TV Executions

The late Neil Postman wrote a brilliant book titles Amusing ourselves to Death about the deleterious cultural effects of television. The author maintained that television was an intrinsically trivialising medium, that it made shallow whatever it touched, dissolving utterly the distinction between the important and the unimportant. Whether or not his thesis is true, whether or not a non-trivialising TV channel could be envisaged and, if envisaged, whether or not it could survive, I am not certain; but it is true that, as television now exists, it seems to bear out what Postman said.

I saw an instance recently that would not have surprised him, and indeed that he might have used were he revising his book. It was a picture in a newspaper of a number of South Koreans watching a large flat-screened television in a shop as the former second-in-command in North Korea, Kim Jong-un’s uncle, Jang Song-taek, is led away to his execution by firing squad a few moments later.

In the right-hand corner of the screen was an advertisement for a type of mobile telephone. Now my sympathy for Kim’s uncle is distinctly limited because one does not become number two in a regime such as North Korea’s (in fact, there is no regime such as North Korea’s other than North Korea itself) by being a nice chap. At his ‘trial’ he was accused of being human scum and worse than a dog, not the kind of language that one would normally associate with a court of law, but indicative of the kind of jurisprudence prevailing in the country of which he was for so long an leading organiser.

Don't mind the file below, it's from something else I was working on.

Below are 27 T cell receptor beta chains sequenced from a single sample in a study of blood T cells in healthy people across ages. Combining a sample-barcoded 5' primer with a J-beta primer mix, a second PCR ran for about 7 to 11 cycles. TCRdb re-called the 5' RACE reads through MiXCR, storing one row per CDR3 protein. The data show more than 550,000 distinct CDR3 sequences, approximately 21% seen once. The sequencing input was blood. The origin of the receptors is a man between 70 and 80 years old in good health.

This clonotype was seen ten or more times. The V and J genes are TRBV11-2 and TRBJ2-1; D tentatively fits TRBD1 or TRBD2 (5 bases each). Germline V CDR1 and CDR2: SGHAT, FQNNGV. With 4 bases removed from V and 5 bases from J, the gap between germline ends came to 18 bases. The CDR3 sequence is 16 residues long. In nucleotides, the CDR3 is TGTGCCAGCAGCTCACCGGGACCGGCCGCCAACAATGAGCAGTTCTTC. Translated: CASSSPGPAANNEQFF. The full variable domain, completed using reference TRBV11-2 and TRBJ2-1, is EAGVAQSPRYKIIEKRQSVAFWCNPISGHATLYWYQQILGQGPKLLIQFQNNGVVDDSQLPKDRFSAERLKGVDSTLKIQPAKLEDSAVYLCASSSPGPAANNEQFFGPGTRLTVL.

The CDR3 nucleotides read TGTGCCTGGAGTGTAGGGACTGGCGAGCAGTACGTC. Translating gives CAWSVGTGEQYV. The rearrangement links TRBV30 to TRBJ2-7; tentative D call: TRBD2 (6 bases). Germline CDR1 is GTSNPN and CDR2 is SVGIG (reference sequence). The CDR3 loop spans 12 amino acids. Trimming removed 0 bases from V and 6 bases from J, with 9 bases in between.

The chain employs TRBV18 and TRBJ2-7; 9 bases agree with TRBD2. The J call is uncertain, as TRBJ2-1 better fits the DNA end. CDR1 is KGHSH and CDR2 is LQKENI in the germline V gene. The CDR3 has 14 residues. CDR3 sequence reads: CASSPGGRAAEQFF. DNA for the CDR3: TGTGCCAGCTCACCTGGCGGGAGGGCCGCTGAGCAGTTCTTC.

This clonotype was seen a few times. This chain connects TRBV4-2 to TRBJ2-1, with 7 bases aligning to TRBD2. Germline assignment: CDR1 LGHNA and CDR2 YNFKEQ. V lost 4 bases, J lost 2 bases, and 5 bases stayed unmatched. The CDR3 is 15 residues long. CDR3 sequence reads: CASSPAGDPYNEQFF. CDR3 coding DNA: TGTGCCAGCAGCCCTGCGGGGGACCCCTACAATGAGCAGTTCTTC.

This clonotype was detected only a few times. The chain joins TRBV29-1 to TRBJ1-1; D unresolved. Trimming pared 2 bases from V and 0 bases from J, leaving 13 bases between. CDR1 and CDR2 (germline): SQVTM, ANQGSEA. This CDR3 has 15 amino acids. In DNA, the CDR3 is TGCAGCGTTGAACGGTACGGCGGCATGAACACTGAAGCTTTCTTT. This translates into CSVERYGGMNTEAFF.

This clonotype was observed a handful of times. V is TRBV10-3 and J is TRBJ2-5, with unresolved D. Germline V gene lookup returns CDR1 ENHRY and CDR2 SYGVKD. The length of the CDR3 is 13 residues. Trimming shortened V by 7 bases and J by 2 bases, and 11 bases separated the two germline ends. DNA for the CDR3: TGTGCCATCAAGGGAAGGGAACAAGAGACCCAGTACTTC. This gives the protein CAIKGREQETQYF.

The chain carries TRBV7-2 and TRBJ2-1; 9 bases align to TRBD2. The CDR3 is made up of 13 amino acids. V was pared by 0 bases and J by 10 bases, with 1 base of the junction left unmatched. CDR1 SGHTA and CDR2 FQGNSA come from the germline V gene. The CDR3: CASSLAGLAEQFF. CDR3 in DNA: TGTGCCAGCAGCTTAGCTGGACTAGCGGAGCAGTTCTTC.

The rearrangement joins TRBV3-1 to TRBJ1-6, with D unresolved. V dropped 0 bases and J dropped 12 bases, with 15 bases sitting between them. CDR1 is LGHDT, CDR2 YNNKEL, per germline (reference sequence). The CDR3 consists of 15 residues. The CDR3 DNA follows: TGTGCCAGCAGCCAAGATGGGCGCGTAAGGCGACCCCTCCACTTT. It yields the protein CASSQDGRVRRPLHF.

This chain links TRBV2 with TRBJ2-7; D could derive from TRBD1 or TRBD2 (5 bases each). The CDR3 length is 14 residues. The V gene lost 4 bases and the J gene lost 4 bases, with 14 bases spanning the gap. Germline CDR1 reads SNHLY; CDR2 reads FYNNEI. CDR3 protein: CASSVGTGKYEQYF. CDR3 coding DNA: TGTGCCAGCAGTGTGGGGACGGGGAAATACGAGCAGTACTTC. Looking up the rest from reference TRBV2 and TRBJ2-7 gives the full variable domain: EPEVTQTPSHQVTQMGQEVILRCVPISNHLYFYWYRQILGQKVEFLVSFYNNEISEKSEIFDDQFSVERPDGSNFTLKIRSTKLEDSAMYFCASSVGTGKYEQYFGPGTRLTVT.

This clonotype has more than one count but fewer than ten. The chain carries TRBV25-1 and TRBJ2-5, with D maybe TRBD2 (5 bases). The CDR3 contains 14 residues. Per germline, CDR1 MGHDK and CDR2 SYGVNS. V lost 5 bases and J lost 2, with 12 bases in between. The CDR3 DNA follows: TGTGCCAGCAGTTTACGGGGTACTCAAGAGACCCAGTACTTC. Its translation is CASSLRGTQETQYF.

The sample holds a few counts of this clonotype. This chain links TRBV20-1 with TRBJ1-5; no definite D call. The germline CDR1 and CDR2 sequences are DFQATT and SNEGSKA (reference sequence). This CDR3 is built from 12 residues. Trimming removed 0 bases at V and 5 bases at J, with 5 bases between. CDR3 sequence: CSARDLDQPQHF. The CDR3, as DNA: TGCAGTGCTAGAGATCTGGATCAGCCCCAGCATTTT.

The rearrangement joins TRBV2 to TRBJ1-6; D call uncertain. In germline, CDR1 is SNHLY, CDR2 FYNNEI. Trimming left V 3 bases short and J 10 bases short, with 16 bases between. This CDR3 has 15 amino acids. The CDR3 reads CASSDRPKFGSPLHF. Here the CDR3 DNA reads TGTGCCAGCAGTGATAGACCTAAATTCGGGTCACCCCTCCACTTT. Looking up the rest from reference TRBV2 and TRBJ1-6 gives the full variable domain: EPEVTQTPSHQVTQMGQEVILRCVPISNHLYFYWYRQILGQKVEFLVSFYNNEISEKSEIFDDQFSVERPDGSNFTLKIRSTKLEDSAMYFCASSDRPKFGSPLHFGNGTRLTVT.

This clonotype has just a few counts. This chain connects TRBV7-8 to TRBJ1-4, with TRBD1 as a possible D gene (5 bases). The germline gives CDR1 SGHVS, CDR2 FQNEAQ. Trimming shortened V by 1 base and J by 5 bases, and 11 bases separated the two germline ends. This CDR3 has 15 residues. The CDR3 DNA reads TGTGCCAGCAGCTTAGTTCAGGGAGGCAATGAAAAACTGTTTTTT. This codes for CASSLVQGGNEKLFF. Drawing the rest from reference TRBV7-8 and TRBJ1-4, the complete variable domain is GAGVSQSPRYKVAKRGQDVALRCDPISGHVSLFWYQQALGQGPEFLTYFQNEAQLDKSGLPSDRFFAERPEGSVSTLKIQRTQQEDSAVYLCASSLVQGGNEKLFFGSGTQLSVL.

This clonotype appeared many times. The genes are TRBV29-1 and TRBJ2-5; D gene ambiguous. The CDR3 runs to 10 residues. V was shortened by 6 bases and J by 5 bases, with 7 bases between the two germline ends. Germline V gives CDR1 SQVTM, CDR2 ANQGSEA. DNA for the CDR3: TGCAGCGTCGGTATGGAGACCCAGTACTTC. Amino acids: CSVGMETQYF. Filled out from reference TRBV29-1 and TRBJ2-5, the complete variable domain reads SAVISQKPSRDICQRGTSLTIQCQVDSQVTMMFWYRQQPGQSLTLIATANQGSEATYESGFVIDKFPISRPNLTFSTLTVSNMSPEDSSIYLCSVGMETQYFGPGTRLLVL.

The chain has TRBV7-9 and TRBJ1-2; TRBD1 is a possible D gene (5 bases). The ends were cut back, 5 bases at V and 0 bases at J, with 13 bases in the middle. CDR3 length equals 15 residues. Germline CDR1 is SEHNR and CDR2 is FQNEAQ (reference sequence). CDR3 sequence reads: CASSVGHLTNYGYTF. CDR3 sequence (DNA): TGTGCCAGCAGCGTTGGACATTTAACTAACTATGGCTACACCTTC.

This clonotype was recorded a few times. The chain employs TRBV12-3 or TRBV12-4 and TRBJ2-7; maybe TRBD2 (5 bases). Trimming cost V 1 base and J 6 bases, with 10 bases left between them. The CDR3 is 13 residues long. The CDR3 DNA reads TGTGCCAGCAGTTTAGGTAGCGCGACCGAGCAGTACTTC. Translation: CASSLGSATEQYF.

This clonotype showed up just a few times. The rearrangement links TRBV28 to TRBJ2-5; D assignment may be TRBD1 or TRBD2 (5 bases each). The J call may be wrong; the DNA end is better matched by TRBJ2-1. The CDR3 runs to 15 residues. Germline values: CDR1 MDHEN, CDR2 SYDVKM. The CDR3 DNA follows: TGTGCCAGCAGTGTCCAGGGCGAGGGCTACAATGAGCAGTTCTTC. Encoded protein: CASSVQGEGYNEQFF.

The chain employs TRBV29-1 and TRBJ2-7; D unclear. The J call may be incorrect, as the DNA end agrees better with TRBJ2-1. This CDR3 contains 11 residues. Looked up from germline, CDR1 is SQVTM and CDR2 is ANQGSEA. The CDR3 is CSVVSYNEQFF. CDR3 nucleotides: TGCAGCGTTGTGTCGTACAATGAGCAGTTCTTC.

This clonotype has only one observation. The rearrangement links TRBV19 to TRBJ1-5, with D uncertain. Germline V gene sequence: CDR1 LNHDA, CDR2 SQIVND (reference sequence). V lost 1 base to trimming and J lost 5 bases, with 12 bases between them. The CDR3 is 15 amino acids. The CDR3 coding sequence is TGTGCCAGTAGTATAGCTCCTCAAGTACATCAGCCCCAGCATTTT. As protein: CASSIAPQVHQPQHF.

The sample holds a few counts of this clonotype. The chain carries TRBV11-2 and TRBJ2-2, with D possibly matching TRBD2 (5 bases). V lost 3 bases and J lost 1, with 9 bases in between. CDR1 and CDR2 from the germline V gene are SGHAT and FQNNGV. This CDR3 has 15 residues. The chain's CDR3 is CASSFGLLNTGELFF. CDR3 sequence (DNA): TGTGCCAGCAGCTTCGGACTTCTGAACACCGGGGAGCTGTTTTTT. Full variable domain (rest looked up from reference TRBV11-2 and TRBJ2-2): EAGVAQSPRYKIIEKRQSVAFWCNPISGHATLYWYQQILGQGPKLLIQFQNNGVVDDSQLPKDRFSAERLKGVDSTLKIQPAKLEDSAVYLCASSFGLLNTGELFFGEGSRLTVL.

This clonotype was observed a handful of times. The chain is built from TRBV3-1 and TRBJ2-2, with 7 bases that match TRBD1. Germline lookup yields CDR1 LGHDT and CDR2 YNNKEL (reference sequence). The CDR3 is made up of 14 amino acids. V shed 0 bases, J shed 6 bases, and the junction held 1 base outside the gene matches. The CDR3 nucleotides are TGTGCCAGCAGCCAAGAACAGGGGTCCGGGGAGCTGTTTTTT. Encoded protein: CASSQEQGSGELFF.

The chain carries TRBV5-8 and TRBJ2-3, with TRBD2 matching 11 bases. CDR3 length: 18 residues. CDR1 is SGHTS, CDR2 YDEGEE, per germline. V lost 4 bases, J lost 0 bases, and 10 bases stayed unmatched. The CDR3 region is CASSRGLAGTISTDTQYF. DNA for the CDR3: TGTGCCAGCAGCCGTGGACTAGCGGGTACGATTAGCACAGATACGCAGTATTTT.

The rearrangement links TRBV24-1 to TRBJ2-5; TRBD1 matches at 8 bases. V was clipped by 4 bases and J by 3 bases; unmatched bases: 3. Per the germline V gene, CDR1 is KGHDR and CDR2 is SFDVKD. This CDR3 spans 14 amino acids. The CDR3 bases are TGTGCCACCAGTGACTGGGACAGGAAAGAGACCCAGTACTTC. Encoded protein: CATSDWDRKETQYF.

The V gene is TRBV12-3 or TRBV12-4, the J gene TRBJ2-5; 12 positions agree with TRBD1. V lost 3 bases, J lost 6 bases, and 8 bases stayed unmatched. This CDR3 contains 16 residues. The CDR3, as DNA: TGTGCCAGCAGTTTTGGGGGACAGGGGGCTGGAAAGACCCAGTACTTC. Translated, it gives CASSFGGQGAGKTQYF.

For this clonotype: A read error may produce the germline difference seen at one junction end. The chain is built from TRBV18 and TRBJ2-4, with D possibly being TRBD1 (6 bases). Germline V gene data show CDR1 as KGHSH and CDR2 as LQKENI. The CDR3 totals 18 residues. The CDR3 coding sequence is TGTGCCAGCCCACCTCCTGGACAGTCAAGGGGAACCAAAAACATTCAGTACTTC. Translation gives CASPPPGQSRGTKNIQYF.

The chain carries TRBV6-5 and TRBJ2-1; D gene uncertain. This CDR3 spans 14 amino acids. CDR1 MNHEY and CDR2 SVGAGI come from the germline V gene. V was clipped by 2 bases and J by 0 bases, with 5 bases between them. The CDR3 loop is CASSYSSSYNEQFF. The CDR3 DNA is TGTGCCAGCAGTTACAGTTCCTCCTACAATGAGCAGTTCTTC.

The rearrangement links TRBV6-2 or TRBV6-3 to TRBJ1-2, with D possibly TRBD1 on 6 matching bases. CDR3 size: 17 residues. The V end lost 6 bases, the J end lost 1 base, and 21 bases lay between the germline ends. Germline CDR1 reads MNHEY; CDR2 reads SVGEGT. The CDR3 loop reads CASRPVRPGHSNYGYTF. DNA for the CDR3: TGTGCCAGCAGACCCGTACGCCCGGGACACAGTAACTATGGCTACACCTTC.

Nevertheless the last moments of a man about to be executed on the orders of other men every bit as bad as he do not seem to me to be a proper occasion for advertising what you want to sell. The juxtaposition is all the more extraordinary because the shop window in question and its television screen were in artillery-distance of the huge army that the executors of Jang Song-taek control, not to mention the nuclear weapons of which they dispose and are probably mad enough to use.

We are astonished at the insensitivity of the Georgians and early Victorians in turning public executions into festive occasions: but at least they had the courage of their insensitivity. We, on the other hand, notice nothing about ourselves. A man is killed; a phone is advertised. It is all one to us.

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